WASHINGTON — The National Security Agency secretly planned a cyberwarfare program that could automatically fire back at cyberattacks from foreign countries without any human involvement, creating the risk of accidentally starting a war, according to a new report based on interviews with former NSA contractor Edward Snowden.
The program, codenamed MonsterMind, would have let the agency automate "hunting for the beginnings" of a foreign cyberattack, the report said. The software would constantly look for digital "traffic patterns" that indicated known or suspected attacks, said the report in Wired magazine.
The report, part of a wide-ranging interview with Snowden in Moscow, described the program as "in the works" and said it went further than other programs that existed for decades. With no human involvement, Snowden told the magazine, a counter-attack could be leveled at an innocent party — largely because initial attacks are often routed or diverted through other countries.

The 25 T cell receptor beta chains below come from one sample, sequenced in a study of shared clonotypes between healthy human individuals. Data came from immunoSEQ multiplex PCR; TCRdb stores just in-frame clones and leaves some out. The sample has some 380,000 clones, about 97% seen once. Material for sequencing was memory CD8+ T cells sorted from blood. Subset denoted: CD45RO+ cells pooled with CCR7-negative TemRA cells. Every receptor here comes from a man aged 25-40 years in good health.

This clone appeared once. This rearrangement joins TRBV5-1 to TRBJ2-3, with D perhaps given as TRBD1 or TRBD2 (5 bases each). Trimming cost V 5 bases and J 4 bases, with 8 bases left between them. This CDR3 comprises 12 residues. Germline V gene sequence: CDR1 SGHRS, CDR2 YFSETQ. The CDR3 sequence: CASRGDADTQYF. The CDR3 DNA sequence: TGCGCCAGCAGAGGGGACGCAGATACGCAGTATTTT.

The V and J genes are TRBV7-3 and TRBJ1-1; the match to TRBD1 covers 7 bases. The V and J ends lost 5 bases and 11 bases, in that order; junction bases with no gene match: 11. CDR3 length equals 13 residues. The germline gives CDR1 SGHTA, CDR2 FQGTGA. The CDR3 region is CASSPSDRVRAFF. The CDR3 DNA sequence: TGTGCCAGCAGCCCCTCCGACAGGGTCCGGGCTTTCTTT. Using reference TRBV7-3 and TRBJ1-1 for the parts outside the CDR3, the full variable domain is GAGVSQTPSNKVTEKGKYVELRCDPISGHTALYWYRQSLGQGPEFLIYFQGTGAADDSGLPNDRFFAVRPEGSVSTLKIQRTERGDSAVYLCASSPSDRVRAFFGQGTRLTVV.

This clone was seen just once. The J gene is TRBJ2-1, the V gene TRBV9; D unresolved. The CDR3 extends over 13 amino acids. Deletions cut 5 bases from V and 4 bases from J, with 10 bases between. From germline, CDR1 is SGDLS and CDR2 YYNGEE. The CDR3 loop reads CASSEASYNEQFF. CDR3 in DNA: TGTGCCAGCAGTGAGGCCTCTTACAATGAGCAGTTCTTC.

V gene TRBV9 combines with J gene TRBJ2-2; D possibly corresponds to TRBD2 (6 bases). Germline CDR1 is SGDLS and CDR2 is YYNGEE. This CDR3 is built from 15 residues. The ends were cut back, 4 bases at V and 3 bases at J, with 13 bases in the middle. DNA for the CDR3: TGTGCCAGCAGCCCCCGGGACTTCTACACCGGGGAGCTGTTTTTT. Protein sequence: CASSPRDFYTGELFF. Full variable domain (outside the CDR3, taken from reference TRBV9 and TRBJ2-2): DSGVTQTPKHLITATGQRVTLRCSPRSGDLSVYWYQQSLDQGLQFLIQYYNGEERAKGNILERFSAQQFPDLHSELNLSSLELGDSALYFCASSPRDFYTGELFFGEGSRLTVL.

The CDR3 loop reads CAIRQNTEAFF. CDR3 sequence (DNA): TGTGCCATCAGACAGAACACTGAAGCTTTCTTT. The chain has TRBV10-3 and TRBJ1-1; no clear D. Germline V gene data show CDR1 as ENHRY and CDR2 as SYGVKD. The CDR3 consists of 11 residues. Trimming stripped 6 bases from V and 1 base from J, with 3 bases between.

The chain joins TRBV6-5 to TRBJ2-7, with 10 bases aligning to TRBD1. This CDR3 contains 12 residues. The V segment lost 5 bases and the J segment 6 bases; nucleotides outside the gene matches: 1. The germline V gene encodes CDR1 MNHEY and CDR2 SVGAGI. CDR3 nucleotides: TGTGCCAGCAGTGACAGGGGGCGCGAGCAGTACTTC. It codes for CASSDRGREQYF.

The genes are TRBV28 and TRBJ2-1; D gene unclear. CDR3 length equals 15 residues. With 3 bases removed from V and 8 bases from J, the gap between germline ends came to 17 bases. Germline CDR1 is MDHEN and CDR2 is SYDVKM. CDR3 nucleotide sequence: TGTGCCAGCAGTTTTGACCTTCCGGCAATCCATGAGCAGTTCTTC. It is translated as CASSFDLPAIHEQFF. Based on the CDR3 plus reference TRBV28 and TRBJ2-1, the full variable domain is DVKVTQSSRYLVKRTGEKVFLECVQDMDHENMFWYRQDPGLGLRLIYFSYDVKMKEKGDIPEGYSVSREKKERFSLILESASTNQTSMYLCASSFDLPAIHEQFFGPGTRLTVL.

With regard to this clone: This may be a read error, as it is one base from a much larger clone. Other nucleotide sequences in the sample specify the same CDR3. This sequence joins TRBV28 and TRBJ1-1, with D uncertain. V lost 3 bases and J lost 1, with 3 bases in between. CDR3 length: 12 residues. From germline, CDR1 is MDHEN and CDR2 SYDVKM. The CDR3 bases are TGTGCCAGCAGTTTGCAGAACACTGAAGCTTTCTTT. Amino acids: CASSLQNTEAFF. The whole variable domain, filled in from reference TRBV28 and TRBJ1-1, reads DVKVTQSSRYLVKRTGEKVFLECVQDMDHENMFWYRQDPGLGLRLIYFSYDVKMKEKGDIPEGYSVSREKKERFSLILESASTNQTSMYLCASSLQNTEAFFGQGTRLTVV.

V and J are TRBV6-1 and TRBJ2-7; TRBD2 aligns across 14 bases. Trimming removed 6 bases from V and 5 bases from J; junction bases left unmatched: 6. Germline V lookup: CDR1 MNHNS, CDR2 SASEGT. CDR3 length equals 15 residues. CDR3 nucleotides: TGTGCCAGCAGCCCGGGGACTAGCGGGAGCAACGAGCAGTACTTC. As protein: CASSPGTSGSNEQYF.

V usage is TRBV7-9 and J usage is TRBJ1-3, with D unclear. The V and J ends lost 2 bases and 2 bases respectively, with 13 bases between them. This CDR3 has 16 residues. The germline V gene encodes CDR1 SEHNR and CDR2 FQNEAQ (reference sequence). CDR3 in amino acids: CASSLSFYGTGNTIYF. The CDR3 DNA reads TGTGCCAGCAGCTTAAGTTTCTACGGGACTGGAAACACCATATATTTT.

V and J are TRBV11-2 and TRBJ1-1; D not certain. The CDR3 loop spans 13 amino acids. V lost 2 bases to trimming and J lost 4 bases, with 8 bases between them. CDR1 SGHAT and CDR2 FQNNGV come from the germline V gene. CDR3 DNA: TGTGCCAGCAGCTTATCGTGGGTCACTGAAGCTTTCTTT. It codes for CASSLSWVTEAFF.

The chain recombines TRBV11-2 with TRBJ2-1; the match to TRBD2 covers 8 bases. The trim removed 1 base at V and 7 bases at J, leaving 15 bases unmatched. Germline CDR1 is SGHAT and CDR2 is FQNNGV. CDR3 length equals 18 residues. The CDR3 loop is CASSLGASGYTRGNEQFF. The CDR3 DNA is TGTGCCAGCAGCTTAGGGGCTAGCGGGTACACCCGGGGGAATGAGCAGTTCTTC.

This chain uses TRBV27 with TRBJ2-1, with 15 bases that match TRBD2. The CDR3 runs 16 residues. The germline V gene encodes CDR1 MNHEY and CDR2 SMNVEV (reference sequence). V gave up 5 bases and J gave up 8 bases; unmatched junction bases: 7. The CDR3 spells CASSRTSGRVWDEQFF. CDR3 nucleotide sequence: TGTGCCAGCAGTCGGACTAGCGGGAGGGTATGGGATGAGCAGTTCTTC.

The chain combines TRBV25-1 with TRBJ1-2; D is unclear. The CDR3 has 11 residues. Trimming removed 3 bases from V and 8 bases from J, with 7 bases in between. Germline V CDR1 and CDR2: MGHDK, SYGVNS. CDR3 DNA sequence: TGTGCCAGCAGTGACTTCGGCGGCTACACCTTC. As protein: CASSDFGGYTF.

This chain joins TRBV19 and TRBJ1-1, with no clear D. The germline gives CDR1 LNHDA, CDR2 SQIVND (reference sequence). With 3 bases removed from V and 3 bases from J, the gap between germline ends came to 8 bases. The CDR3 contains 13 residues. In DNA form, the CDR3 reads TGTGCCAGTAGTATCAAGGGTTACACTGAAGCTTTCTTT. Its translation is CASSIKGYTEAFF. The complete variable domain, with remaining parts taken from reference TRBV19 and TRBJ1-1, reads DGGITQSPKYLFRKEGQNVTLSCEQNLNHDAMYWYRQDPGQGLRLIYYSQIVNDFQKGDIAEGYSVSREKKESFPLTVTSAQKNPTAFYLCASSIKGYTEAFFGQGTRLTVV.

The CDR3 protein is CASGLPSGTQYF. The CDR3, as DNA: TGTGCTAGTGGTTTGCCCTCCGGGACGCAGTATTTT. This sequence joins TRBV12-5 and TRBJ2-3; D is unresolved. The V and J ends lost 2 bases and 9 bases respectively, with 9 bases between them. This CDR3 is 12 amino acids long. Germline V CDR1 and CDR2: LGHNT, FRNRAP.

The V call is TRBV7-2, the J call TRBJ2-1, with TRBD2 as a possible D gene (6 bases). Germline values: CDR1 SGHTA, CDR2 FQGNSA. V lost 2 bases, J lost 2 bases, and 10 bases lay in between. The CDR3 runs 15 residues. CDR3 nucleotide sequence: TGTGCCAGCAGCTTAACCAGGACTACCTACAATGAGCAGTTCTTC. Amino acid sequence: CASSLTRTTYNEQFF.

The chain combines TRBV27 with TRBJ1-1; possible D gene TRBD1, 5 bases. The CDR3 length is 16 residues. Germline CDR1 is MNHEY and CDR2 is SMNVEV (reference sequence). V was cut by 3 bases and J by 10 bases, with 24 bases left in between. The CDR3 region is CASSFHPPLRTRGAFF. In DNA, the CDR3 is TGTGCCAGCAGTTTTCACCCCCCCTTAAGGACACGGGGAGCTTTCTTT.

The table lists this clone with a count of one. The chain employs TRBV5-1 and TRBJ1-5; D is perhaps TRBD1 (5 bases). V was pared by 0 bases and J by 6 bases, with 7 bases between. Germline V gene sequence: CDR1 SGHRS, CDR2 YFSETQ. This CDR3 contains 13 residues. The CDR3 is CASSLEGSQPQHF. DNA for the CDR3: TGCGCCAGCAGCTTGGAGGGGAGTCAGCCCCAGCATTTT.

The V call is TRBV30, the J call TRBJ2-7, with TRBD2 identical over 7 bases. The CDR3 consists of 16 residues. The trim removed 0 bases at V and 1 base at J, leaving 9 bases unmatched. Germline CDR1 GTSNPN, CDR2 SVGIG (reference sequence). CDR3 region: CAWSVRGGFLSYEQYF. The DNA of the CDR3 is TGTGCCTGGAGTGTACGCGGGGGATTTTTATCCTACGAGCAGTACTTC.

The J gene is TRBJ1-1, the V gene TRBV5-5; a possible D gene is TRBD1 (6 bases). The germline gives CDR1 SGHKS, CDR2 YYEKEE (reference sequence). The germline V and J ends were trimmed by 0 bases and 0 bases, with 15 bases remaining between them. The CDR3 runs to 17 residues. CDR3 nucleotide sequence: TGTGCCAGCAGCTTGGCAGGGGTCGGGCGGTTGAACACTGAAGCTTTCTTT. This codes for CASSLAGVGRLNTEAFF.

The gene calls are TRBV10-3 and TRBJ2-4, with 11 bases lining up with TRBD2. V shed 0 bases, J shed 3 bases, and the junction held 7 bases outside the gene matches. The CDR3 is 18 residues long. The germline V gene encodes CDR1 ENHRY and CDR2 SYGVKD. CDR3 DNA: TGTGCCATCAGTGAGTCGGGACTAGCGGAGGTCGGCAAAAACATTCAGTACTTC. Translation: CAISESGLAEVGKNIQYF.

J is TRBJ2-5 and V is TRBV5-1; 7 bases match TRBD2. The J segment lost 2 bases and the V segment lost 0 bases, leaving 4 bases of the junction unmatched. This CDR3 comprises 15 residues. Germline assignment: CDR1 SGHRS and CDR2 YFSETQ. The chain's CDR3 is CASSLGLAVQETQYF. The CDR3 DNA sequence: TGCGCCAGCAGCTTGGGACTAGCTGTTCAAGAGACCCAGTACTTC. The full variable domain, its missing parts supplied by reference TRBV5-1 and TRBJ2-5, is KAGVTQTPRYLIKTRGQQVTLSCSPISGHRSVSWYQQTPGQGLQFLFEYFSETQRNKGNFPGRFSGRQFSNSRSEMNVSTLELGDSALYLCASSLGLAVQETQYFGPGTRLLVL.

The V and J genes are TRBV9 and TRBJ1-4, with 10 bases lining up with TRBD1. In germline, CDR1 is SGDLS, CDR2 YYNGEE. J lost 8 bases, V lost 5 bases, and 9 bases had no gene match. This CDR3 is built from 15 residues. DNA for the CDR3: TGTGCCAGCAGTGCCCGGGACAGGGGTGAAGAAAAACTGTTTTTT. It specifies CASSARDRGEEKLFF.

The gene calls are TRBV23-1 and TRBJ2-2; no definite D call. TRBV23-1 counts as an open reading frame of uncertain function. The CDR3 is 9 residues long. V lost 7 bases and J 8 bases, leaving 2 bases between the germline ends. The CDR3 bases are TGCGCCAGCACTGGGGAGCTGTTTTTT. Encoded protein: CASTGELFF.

"You could have someone sitting in China, for example, making it appear that one of these attacks is originating in Russia. And then we end up shooting back at a Russian hospital," Snowden said. "What happens next?"
The problem of attribution after a cyberattack has long unsettled computer security experts. A House technology subcommittee in 2010 concluded that, "proactively tracing interactions within a system may help determine where an attack originated after one occurs, but tracing every interaction is impractical and quite likely unconstitutional."
Snowden also called the program a major threat to privacy because NSA would first "have to secretly get access to virtually all private communications coming in from overseas to people in the U.S.," said the report.
The NSA declined to comment on specifics of the Wired report.